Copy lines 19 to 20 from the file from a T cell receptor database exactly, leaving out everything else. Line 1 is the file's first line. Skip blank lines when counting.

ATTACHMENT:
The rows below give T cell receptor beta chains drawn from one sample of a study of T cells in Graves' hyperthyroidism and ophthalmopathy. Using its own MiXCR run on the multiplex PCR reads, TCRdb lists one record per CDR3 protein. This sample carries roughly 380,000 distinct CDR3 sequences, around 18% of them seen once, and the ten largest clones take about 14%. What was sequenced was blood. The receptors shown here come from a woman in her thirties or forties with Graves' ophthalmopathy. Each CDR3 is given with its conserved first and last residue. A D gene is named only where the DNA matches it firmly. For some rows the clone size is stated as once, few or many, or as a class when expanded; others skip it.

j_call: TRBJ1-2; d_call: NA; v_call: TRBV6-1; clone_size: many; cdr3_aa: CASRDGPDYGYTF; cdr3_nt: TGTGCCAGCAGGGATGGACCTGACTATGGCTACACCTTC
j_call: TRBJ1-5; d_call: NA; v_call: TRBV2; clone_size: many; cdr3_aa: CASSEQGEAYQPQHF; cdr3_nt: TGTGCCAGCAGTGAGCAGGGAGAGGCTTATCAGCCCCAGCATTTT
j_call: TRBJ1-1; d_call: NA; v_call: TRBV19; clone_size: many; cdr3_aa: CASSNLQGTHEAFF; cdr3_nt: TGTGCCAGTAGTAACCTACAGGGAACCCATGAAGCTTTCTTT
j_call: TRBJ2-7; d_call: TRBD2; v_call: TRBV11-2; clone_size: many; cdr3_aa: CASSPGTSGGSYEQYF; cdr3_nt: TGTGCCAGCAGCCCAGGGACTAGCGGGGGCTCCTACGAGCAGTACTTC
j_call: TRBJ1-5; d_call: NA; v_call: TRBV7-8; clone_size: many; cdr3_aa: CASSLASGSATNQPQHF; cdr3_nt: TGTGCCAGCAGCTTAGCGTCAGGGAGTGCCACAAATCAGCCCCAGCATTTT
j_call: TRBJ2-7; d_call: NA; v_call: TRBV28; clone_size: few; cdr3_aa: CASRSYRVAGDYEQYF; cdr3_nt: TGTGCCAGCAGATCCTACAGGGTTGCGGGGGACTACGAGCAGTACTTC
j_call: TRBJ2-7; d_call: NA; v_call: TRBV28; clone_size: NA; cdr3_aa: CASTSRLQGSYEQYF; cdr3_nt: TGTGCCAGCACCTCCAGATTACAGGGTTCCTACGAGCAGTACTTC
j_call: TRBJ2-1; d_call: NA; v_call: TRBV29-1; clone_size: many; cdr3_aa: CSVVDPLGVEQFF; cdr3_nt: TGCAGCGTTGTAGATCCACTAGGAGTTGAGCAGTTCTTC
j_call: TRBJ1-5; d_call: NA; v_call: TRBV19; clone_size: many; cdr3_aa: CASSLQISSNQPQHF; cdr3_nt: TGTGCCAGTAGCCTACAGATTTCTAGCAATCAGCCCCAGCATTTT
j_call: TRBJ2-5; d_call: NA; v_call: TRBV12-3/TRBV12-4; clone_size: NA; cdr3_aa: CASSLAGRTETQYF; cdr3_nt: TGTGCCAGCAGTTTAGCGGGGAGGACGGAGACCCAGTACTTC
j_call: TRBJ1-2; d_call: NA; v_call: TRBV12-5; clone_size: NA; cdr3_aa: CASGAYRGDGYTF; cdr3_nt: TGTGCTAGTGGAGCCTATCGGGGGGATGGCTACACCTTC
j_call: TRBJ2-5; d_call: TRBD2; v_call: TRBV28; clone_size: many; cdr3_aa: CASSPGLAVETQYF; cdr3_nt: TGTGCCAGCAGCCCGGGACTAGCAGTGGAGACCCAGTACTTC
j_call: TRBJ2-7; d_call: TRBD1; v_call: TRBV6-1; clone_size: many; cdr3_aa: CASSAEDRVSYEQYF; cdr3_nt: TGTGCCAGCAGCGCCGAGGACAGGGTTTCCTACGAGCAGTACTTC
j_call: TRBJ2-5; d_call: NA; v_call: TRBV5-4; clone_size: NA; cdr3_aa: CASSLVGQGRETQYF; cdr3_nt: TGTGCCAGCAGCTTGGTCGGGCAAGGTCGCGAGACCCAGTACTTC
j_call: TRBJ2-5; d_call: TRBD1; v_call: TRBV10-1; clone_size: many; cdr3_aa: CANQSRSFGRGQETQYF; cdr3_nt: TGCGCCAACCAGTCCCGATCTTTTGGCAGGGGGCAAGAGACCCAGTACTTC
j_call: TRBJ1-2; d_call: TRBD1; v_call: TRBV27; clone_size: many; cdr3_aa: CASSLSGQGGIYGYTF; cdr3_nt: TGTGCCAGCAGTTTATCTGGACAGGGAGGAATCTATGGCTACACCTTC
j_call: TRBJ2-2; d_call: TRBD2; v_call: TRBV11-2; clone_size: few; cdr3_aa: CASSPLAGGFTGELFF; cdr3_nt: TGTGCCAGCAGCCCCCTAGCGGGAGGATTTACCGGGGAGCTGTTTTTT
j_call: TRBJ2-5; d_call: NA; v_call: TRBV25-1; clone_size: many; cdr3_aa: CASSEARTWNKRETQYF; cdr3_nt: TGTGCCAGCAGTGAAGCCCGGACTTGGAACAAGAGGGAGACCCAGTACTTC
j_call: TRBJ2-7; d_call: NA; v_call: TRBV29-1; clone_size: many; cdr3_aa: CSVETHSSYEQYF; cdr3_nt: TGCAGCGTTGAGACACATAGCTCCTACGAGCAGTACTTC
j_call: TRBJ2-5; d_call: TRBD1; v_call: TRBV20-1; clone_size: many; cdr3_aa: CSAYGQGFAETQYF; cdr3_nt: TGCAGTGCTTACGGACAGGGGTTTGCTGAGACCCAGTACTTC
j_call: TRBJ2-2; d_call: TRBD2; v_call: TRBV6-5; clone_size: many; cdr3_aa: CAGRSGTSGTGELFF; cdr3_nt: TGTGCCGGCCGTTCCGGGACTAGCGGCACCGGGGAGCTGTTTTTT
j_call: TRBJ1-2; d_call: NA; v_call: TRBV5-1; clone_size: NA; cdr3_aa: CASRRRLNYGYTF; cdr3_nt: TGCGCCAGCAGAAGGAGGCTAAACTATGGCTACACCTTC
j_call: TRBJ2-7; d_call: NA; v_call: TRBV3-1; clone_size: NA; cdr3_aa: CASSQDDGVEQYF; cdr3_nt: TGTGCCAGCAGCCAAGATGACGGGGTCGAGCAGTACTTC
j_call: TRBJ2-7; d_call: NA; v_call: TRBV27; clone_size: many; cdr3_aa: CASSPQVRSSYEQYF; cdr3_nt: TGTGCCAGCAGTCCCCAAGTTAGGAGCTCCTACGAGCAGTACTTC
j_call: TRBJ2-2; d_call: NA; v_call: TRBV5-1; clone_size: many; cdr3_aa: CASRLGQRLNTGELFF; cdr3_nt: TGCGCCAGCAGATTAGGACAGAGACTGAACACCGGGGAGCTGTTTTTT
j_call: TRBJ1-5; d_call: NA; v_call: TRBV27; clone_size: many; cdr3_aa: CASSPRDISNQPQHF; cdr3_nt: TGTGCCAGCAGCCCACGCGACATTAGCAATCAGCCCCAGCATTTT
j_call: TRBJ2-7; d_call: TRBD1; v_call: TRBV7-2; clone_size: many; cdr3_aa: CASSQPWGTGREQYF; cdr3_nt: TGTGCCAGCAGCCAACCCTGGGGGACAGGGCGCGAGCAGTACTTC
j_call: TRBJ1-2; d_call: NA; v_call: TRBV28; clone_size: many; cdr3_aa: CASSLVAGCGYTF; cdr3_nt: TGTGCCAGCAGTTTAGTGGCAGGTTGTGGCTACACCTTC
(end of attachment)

j_call: TRBJ2-5; d_call: NA; v_call: TRBV25-1; clone_size: many; cdr3_aa: CASSEARTWNKRETQYF; cdr3_nt: TGTGCCAGCAGTGAAGCCCGGACTTGGAACAAGAGGGAGACCCAGTACTTC
j_call: TRBJ2-7; d_call: NA; v_call: TRBV29-1; clone_size: many; cdr3_aa: CSVETHSSYEQYF; cdr3_nt: TGCAGCGTTGAGACACATAGCTCCTACGAGCAGTACTTC